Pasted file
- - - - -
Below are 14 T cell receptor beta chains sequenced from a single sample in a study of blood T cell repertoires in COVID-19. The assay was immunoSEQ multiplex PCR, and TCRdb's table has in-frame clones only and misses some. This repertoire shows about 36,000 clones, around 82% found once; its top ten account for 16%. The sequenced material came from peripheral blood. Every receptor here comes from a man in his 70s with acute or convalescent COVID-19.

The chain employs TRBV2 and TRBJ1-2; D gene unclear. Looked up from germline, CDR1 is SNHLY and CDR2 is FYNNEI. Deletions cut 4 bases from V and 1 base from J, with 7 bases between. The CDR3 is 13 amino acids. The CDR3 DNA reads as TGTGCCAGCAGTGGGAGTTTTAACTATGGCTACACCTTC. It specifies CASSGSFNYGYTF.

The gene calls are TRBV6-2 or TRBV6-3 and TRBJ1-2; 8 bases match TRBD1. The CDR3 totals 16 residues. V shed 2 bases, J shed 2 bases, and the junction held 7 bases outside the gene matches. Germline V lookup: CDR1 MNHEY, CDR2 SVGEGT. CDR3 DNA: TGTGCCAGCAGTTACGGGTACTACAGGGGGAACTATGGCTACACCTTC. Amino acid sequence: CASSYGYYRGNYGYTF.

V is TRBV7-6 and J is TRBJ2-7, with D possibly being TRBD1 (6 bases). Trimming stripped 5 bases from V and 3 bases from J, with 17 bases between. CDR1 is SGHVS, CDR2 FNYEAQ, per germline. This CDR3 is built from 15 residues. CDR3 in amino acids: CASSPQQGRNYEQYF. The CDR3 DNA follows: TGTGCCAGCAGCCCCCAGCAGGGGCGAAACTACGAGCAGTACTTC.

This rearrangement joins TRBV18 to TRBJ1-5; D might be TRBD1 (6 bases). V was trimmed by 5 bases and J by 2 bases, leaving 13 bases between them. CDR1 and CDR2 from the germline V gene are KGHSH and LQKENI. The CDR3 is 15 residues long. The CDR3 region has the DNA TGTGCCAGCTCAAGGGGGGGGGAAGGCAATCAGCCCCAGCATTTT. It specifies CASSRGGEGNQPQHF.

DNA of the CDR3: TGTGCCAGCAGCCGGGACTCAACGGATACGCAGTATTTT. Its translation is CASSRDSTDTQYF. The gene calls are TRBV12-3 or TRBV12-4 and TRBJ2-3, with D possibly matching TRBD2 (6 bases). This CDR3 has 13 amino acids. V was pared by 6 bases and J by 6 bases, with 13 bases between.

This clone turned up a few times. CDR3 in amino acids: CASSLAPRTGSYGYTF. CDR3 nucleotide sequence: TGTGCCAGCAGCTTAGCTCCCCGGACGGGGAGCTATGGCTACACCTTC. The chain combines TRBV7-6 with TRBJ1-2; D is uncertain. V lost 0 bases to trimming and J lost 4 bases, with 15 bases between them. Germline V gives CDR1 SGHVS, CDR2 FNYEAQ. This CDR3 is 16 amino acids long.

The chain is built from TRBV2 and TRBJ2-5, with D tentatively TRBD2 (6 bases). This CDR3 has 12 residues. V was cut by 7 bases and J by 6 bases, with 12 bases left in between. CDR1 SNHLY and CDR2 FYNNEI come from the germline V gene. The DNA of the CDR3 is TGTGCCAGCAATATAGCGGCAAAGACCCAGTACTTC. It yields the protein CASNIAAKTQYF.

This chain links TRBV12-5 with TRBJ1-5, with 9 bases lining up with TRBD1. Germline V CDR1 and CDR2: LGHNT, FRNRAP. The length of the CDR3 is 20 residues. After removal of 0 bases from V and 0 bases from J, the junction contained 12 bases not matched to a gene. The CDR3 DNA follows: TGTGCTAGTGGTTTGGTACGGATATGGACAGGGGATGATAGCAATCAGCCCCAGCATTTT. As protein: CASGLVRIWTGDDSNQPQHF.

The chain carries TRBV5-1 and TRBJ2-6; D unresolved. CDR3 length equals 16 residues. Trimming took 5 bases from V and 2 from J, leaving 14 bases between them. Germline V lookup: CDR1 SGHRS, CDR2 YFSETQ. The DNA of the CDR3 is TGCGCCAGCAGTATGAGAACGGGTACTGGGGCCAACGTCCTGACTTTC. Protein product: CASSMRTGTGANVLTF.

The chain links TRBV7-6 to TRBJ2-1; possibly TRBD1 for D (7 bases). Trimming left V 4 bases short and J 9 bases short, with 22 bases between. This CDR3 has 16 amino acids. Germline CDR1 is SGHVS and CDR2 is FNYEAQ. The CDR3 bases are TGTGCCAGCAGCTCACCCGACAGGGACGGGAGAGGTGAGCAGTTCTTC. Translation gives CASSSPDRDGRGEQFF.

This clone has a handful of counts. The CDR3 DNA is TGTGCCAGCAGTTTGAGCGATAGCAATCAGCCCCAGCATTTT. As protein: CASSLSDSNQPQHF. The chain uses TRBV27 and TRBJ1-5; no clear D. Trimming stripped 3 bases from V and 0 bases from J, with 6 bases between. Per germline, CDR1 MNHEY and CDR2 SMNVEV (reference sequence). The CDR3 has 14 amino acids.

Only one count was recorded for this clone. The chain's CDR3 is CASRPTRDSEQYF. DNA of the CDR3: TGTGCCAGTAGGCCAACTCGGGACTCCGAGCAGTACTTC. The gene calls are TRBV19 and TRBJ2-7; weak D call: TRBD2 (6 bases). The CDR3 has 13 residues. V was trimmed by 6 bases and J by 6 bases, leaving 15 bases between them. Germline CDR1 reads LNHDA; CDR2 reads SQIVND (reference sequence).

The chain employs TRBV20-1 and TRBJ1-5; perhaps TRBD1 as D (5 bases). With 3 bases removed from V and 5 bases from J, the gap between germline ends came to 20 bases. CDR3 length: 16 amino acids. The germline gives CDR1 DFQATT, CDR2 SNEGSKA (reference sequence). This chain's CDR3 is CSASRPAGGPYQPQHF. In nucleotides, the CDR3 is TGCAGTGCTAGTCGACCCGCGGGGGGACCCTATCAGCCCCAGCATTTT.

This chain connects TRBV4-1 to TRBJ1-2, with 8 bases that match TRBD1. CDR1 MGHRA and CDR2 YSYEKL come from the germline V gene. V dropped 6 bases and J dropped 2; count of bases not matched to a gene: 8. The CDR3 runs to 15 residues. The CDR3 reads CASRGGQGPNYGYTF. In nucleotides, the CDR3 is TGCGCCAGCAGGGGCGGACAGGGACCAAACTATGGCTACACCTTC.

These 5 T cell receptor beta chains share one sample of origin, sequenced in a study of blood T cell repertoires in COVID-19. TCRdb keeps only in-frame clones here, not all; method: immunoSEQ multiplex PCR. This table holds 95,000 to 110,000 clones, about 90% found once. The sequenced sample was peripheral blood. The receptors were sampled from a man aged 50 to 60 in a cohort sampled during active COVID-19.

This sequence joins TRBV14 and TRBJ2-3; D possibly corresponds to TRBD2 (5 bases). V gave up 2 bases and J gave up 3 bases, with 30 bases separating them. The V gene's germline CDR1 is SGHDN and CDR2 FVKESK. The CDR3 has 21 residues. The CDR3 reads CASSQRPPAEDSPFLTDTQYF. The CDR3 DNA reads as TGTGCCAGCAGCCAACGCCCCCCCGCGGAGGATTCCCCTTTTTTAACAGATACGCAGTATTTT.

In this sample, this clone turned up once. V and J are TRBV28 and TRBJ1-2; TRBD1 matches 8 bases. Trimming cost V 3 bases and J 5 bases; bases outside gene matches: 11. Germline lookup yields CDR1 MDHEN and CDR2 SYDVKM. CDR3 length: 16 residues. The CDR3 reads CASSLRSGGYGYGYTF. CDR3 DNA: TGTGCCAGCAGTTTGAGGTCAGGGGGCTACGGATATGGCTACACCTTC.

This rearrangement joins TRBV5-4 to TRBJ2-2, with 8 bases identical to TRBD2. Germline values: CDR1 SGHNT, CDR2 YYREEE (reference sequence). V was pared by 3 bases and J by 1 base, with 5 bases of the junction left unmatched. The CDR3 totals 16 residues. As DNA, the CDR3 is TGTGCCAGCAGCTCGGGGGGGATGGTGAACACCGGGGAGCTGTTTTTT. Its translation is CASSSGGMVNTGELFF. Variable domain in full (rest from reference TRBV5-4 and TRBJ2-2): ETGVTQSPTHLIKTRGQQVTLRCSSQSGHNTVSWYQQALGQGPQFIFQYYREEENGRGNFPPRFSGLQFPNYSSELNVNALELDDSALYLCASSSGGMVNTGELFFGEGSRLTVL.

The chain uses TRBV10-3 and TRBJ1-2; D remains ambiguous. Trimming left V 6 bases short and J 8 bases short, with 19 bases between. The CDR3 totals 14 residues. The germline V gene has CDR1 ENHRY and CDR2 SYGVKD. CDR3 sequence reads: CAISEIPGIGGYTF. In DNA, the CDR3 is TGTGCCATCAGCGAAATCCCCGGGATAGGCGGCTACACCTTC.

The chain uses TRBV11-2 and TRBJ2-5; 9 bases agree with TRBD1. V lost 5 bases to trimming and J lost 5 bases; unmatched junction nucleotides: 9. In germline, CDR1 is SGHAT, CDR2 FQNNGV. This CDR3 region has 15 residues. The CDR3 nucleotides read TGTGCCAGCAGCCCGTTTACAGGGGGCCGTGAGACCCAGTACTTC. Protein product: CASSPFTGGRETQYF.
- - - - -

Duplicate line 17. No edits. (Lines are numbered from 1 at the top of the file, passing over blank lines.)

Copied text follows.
This sequence joins TRBV14 and TRBJ2-3; D possibly corresponds to TRBD2 (5 bases). V gave up 2 bases and J gave up 3 bases, with 30 bases separating them. The V gene's germline CDR1 is SGHDN and CDR2 FVKESK. The CDR3 has 21 residues. The CDR3 reads CASSQRPPAEDSPFLTDTQYF. The CDR3 DNA reads as TGTGCCAGCAGCCAACGCCCCCCCGCGGAGGATTCCCCTTTTTTAACAGATACGCAGTATTTT.